Motor controller: H-Bridge
Basics of motor control
This tutorial introduces the concept of motor control and how H-bridge can be implemented to control the speed of the motor. What is a motor controller? A motor controller is a device or group of devices that serves to govern in some predetermined manner the performance of an electric motor.
This can be achieved simply by changing the polarity of the applied voltage or a mechanical two way spring loaded switch which also changes the polarity (See Fig. above).
Bi-Directional Or H-bridge control
With the help of relays or opto couplers with amplifiers (some specially designed ICs) we can change the direction of the DC motor rotation. Circuits below shows the simple concept behind H-bride control of DC motors.
In Fig.1 simple H-bridge Connection is shown using switch. Where all the switches are open and the motor is not receiving any potential difference V or current I and hence it is not rotating.
In Fig.2 switches S2 and S3 are open and S1 and S4 are closed which creates a potential difference across the motor and simultaneously a current flows through the circuit which rotates the motor shaft, let’s say, in the clockwise (CW) direction.
Similarly, in Fig.3 switches S1 and S4 are open and S2 and S3 are closed which rotates the motor in anti-clockwise direction.
After the basics here comes the real Integrated Circuit (ICs) based H-Bridges which are essentially made by using electronic circuit elements such as opto coupler switches, operational amplifiers and some safety elements.
You can also see our tutorial on how to make your own Simple Motor Driver or H-bridge? [Coming Soon]
These ICs are also called Motor controllers and come as a single package depending on the desired current and voltage ratings. One of the very common H-bridge ICs available in the market is L293B or L293D. It is in fact a double H-Bridge, since motion of two motors can be simultaneously controlled on each half. While interfacing with Microcontrollers GND (0 V) and voltage supply to the motor is needed in H-Bridge since input is being provided from microcontroller.
Additionally H-Bridge can also be used in remote controlled circuits with the only difference being that the inputs provided to the input pins of the H-Bridge (which was earlier being provided by the microcontroller) will now be in the form of external 5V supply for bit 1 (high) and ground (0 V) for bit 0 (low). It is always advised to go through the datasheet of the ICs before using them. There are a lot of manufacturers who sell these ICs, and finding a datasheet is easy. Yet a detailed description of how to use an H-Bridge IC L293D is provided below.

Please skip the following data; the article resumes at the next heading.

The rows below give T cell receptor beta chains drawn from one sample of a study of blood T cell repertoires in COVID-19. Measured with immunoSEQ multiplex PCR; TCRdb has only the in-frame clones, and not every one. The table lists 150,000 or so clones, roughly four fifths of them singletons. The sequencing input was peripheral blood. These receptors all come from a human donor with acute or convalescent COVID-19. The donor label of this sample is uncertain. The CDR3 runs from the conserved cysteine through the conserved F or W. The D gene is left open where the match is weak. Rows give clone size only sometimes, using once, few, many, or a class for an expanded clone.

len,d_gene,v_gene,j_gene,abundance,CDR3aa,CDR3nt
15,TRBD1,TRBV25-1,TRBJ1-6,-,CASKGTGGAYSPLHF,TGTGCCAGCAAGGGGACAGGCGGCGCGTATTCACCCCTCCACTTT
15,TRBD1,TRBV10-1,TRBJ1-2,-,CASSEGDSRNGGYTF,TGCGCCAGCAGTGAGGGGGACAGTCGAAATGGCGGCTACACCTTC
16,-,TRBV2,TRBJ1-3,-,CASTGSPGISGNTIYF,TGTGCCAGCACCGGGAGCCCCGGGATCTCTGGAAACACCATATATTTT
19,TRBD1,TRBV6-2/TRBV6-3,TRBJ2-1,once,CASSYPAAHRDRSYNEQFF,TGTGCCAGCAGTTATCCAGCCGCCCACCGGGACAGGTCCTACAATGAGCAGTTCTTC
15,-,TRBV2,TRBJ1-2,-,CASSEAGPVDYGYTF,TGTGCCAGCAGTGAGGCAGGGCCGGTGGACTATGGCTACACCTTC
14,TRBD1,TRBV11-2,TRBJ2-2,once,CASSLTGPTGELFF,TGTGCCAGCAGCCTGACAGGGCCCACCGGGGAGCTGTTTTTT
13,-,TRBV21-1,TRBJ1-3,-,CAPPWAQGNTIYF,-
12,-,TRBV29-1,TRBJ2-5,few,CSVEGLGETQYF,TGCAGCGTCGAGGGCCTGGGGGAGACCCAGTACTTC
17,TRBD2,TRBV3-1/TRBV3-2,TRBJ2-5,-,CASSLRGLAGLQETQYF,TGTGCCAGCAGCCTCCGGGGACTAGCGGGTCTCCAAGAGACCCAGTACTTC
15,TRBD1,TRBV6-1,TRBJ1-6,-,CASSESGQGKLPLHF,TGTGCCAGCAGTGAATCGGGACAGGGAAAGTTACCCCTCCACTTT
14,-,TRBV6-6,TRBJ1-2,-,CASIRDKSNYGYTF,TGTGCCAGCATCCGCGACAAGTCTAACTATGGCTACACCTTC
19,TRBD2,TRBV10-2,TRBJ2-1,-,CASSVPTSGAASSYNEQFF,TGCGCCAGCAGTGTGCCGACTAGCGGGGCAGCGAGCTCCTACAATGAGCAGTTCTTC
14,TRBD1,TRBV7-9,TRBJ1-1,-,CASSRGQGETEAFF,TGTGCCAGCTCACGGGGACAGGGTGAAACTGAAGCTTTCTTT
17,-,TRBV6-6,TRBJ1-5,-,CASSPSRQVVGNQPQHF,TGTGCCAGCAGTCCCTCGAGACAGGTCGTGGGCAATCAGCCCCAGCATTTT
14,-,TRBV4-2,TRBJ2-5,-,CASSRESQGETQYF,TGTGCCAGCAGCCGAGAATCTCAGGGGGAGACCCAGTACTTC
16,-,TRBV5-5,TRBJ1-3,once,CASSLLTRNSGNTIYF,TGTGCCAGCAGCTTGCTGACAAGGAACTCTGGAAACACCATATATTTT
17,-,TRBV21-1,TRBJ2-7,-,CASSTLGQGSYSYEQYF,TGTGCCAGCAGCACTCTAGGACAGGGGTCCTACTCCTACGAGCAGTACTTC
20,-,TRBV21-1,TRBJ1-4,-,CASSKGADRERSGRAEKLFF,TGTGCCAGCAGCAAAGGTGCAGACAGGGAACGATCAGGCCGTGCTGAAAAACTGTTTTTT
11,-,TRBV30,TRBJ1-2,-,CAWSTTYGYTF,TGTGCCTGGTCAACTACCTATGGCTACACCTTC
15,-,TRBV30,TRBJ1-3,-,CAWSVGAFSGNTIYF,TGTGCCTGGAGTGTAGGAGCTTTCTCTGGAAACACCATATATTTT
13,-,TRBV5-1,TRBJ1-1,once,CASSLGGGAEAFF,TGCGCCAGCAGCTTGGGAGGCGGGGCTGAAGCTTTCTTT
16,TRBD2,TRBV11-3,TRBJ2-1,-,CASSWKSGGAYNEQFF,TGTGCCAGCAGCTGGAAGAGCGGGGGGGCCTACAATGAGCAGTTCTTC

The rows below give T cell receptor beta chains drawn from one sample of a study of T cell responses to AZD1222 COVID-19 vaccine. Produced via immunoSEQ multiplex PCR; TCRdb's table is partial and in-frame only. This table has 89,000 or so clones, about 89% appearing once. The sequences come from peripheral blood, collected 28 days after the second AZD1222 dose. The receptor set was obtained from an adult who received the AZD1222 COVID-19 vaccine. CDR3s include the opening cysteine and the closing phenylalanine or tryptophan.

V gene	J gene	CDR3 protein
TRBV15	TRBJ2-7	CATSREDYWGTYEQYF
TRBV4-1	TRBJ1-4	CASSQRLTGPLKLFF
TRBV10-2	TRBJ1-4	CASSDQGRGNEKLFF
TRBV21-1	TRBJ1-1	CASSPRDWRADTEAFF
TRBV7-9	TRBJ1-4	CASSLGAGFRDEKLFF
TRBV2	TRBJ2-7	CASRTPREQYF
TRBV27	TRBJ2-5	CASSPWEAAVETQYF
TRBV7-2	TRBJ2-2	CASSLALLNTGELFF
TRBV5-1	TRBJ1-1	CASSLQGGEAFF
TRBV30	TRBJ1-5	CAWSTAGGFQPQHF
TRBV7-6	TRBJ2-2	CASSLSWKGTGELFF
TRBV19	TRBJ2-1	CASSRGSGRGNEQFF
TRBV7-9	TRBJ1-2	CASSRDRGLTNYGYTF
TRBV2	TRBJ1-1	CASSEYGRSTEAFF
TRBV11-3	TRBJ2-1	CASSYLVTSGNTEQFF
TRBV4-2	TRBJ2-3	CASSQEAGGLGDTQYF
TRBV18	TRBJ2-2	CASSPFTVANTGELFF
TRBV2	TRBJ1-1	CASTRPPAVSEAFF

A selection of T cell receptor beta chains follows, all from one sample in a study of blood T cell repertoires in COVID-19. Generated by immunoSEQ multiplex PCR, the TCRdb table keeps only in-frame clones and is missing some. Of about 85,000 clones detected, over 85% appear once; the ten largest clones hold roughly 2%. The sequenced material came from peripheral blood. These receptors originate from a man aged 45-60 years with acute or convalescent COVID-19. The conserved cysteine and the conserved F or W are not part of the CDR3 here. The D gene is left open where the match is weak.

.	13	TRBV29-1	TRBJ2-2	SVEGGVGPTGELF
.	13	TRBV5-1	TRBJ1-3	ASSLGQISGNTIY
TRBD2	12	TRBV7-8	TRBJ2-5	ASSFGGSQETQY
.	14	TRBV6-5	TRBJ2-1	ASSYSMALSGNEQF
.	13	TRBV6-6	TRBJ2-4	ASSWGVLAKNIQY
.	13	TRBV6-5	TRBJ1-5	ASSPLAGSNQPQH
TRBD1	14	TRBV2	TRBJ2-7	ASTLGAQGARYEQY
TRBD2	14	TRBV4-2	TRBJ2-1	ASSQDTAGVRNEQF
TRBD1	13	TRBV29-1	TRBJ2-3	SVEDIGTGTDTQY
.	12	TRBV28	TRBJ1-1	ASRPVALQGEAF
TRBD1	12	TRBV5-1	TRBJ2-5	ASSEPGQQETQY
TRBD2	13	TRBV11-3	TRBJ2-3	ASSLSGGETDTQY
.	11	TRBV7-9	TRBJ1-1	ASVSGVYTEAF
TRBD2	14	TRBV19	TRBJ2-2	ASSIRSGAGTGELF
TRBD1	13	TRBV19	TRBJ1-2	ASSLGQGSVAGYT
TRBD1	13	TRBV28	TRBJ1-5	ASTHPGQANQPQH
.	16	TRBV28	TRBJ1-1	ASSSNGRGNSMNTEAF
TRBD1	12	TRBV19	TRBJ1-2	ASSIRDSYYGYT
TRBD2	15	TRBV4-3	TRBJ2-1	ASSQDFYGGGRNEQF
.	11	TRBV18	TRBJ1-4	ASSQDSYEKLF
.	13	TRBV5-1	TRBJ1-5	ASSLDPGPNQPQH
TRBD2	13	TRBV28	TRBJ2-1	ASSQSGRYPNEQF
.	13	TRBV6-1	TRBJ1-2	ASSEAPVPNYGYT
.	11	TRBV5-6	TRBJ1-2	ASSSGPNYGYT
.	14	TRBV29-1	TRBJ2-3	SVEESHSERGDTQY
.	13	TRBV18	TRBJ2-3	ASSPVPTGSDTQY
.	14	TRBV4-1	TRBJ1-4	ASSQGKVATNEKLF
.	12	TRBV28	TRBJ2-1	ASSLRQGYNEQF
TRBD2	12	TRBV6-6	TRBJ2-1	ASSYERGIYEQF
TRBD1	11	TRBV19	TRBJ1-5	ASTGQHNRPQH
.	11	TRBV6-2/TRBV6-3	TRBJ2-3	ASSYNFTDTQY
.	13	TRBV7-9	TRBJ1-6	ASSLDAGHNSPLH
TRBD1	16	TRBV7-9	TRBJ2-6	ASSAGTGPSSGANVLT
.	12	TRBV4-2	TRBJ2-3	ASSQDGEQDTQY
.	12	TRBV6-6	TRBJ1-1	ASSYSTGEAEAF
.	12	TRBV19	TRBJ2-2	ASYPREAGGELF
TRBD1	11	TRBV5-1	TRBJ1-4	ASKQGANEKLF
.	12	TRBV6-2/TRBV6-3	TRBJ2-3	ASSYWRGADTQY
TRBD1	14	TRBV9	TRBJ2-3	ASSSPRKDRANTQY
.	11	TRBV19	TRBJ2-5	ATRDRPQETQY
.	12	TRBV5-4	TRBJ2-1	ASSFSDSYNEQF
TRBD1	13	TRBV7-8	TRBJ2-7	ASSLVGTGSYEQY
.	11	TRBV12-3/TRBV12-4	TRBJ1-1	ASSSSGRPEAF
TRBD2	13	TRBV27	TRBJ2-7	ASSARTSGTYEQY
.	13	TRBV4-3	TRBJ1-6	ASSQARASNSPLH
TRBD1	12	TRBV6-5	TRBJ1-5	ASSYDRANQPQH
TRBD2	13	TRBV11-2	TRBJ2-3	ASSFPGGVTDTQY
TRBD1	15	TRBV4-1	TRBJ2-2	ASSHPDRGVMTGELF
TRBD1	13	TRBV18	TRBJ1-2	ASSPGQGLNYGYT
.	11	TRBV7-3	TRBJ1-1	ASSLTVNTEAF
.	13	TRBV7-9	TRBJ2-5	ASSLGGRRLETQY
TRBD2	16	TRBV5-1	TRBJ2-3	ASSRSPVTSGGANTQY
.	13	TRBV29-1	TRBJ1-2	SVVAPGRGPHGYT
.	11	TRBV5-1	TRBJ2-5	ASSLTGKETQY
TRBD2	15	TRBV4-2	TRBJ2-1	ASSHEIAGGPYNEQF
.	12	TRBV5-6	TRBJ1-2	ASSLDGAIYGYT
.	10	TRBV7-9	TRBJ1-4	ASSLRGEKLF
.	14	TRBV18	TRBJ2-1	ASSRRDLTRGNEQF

Firstly identify your PINs like IN for input, OUT for output, GND for ground (0 V), EN enable pin for enabling whichever half of the H-Bridge to be used (explained later in detail), Vcc for operating voltage of ICs generally 5v and lastly +V voltage applied to the motor which should be more than Vcc otherwise ICs would not work properly. (See Fig. 1)
Secondly, have a look at the numbering of the pins and try to remember them. Here we have used bit 1(one) and bit 0 (zero) in place of 5V and GND respectively (or simply we will consider our inputs in terms of binary digits 0 and 1). Let us see how L293D works
In Fig.2 a circuit connection has been shown, where M1 & M2 are two DC motors connected to the outputs on each half (pin no 3, 6 & 11, 14) .We can see that Vcc, GND and +V all have fixed potentials. Now we will simultaneously enable the two half with enable pins (1 & 9) by providing logic high i.e. bit 1 or simply value equal to Vcc i.e. 5V , then we try to rotate the motor in the same direction by applying bit 1 & 0 to INPUT pins (2,7 & 15,10). We will observe a potential difference of +V voltage across both the output terminals of M1and M2 (pin no 3,6 & 14,11).
Since we have explained earlier we can change the direction of rotation of the motor by just reversing our INPUT. Let’s say, now we have reversed our input for M1 i.e. we are now applying bit 0 & 1 to the input pins (IN1 and IN2). We can see in the circuit that the outputs for M1 has reversed and hence the direction of rotation of the motor (because polarity has been reversed). Similarly the other half can also behave as per your requirements. (See Fig. 3)
Now we will see the role of ENABLE pins (1,2EN & 3,4EN or pin no 1 & 9). In Fig. 4 we have changed the input of 1,2 EN to bit 0 (zero) and the potential difference across M1 output pins is ZERO or nil which tells us that one H-bridge has been disabled and the motor stops rotating. This is basically an additional help to control the motor by just enabling or disabling the required half of L293D IC. Some facts about L293D H-bridge
- 600-mA Output Current Capability Per Driver
- Pulsed Current 1.2-A Per Driver
- Output Clamp Diodes for Inductive Transient Suppression
- Wide Supply Voltage Range 4.5 V to 36 V
- Separate Input-Logic Supply
- Thermal Shutdown
- Internal ESD Protection
- High-Noise-Immunity Inputs
- Functional Replacement for SGS L293D
Let’s hope that you have understood the concepts of H-bridge. In case you want to learn more, read our tutorial, activities and forums related to motor drivers/controllers.